Tuesday, March 10, 2009

Tent Cities Sprouting in Sacramento and Seattle

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Good Morning, it's Depression Tuesday....

I rarely get a chance to watch the national nightly news reports anymore, and after taking them in yesterday I think it is better to abstain. This is the sort of stuff that is going to simply frighten the masses, creating a self reinforcing pattern. I don't know if this is heading for "Depression" (with modern day safety nets) but it sure is depressing. After you look at videos and pictures alone you have to wonder how $170 some billion of aid to AIG (alone) would help normal people in America.

We were early on this story (as we normally are) as we highlighted (with help from Mish) the tent cities sprouting up in Southern California last summer [Jun 19: Tent Cities Sprout Up Across Southern California] - those were in the Los Angeles/Ontario airport area.

Now we have reports of this spreading to Sacramento, Reno, Nashville and indeed - even quite well off Seattle. Poverty has never left the country, it has just been hidden under the covers - but now people who look like "average Joe" are showing up in these situations (2 minutes)



A follow up story in The Daily Mail (UK)
  • A century and a half ago it was at the centre of the Californian gold rush, with hopeful prospectors pitching their tents along the banks of the American River. Today, tents are once again springing up in the city of Sacramento. But this time it is for people with no hope and no prospects.

  • Those who have lost their jobs and homes and have nowhere else to go are constructing makeshift shelters on the site, which covers several acres. As many as 50 people a week are turning up and the authorities estimate that the tent city is now home to more than 1,200 people.

  • In a state more known for its fantastic wealth and the glitz and glamour of Hollywood, the images have shocked many Americans. Conditions are primitive, with no water supply or proper sanitation. Many residents have to walk up to three miles to buy bottled water from petrol stations or convenience stores.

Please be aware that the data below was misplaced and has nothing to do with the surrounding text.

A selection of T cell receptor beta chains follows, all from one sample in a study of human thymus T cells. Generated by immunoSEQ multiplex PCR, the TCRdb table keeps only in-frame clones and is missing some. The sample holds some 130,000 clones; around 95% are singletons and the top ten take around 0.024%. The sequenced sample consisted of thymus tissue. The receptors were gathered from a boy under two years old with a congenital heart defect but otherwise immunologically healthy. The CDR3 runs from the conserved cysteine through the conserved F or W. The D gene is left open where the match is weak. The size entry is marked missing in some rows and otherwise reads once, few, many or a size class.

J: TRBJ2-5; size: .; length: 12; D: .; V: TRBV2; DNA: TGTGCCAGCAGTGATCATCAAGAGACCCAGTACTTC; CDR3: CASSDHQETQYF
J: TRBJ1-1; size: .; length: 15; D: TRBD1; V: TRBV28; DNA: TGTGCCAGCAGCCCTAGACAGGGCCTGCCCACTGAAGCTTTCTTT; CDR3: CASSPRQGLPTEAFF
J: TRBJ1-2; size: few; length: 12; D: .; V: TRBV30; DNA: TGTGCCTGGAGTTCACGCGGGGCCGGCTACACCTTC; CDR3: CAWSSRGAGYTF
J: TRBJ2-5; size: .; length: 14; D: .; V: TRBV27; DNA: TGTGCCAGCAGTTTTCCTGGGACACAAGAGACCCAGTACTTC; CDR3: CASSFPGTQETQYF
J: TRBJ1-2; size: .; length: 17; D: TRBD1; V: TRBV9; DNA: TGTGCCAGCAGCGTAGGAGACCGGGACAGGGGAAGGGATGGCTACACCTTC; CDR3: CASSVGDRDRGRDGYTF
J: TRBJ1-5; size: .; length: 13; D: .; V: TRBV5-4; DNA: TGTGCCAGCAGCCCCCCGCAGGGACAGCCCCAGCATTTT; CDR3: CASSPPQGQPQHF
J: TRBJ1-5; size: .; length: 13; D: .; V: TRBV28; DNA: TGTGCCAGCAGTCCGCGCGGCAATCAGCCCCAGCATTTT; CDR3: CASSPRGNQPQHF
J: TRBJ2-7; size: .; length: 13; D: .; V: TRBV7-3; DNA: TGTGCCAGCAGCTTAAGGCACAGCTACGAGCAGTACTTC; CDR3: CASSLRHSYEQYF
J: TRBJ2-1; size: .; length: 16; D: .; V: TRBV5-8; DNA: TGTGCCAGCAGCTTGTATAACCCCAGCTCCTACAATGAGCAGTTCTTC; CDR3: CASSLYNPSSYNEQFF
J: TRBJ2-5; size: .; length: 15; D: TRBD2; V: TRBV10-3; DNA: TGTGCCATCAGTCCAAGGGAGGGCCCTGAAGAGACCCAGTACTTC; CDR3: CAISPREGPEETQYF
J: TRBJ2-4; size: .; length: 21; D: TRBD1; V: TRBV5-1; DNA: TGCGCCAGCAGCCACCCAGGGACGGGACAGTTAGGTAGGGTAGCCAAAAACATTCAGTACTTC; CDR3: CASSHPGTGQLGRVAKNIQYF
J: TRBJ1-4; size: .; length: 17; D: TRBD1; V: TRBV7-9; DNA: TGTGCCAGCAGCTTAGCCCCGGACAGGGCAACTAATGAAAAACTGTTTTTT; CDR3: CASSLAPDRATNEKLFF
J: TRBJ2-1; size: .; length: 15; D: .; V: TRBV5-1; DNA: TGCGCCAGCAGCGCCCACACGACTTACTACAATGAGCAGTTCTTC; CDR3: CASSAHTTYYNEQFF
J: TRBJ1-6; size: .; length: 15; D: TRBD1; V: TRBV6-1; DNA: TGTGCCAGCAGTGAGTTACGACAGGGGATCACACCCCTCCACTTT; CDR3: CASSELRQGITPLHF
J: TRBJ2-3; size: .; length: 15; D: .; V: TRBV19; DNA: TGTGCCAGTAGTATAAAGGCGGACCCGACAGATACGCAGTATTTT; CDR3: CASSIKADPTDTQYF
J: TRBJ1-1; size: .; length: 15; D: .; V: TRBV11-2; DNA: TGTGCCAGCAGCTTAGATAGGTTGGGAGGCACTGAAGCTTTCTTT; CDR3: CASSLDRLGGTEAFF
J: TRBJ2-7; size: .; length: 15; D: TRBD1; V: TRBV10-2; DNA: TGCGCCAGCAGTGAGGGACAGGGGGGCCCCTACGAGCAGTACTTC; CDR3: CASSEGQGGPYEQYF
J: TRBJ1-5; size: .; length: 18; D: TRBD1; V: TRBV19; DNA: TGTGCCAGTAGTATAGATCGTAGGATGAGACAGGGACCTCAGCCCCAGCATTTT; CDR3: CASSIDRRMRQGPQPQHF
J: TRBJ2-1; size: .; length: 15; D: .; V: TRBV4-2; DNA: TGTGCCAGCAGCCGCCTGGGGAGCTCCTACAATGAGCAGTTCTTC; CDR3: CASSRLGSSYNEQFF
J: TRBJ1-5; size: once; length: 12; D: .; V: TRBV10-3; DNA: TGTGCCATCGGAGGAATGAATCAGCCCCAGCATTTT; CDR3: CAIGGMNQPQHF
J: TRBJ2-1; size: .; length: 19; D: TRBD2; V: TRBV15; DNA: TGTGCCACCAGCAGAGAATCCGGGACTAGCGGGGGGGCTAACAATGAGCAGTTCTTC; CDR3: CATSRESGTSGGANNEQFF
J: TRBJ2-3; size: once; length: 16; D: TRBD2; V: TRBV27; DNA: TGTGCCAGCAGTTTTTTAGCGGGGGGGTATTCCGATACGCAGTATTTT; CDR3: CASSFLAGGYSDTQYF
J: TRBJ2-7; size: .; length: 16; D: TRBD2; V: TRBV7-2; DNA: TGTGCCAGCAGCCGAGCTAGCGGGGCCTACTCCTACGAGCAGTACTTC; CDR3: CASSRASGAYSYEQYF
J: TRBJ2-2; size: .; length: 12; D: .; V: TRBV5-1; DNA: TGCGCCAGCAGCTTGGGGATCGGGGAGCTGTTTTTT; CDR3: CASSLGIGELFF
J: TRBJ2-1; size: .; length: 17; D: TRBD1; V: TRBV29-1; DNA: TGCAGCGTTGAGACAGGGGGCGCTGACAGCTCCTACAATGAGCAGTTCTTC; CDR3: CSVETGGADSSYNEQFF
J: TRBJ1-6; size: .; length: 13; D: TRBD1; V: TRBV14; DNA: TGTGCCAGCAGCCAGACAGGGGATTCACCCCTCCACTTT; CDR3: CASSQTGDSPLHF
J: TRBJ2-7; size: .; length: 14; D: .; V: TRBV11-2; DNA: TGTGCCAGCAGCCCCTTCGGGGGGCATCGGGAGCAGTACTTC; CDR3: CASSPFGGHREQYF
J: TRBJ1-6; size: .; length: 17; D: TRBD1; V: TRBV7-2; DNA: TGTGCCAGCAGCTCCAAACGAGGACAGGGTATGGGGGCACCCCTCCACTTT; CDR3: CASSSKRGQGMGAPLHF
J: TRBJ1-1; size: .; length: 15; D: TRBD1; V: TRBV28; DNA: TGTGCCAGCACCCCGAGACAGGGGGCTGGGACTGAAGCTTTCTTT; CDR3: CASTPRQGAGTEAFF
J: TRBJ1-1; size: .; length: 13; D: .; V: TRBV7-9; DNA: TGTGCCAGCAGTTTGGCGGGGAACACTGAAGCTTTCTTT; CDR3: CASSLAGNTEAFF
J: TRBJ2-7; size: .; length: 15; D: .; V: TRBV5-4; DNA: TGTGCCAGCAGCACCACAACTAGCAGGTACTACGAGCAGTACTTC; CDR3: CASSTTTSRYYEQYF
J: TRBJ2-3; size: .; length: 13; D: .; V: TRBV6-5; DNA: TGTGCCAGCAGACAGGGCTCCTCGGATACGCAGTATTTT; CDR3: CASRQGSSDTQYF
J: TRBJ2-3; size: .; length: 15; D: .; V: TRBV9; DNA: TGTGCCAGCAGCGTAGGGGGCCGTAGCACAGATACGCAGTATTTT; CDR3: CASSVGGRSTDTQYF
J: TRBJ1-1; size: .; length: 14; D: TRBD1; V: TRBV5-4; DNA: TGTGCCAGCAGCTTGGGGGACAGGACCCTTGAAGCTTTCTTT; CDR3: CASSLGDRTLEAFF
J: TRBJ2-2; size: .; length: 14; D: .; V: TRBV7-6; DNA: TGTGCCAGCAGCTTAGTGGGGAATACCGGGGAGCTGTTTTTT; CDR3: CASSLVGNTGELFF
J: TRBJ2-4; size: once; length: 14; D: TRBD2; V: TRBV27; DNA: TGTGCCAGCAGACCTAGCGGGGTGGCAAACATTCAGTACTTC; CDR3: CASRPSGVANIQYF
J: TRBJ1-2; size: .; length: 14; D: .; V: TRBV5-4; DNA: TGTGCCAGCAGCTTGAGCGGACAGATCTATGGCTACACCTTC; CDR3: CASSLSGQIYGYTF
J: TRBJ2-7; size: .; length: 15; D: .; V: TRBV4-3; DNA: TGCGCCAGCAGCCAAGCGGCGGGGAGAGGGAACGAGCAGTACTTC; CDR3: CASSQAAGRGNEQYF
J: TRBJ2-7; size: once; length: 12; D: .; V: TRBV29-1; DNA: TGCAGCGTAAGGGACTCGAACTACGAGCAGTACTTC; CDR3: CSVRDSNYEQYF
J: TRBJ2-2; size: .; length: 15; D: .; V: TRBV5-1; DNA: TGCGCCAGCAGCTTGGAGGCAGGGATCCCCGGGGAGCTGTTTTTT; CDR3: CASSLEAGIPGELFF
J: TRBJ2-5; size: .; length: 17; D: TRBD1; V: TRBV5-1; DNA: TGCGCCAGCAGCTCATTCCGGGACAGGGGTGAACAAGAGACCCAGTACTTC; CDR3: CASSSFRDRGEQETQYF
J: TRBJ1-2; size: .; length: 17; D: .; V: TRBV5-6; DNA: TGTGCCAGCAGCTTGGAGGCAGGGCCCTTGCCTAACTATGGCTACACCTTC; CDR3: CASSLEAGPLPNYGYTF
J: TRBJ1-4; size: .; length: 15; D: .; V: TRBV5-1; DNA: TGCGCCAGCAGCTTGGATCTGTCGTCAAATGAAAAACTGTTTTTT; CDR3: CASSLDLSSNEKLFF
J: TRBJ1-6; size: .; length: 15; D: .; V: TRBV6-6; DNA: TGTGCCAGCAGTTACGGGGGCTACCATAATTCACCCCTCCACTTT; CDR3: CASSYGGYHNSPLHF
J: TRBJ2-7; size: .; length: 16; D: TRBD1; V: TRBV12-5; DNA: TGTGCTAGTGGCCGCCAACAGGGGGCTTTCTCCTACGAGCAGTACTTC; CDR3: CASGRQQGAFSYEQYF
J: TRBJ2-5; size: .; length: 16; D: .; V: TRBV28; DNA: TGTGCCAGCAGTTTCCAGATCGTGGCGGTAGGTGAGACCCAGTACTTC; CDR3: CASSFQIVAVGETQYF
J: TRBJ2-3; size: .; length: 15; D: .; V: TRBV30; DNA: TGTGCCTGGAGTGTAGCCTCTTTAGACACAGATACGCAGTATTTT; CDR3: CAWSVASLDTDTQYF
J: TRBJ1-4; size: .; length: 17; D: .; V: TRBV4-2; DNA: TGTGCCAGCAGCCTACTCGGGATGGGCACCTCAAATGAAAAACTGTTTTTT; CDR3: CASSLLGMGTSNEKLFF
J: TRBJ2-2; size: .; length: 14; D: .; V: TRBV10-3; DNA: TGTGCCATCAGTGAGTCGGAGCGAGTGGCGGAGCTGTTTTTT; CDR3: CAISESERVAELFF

Apparently it took Oprah highlighting it for people to become aware on a national scale (7 minutes)



I'd also like to point out (again) just how bad things are getting in Japan. Each time someone talks about the coming rebound in China, with an economy so dependent on export I mentally list the US, Japan, and Europe as the 3 major trading partners with China and try to figure out how this illusion has come to be; it is nothing but grasping for straws/thesis in my book. (2 minutes) [Feb 26: NYT - When Consumers Cut Back - An Object Lesson from Japan] [Oct 27, 2008: Japan's Lost Quarter Century] [Oct 28, 2008: Pooring of Japan Too?] [Nov 17, 2008: Poverty, Pension Fears Drive Japan's Elderly Citizens to Crime]



Once more as awful as this is... and will be, the first part of addressing things is to stop denying them. We, as a country, have been in denial. We say we are not Japan and then follow so many of the same steps they took. We say it's not a recession, until so many facts overwhelm us that our leadership can no longer deny it. The social safety net is going to need to be reinforced for what is happening and will happen in the future. While there is no right to a 3000 sq foot home - there definitely needs to be the basic right to shelter and food in the "richest country on Earth". Unfortunately, from this vantage point, 1 year from now we will be in more dire straights on many measures than we are now - so hopefully recognition at the highest levels begins in earnest.

Last video - 1 janitor job paying $15/hour with benefits in a Ohio School district = 700-800 applicants.


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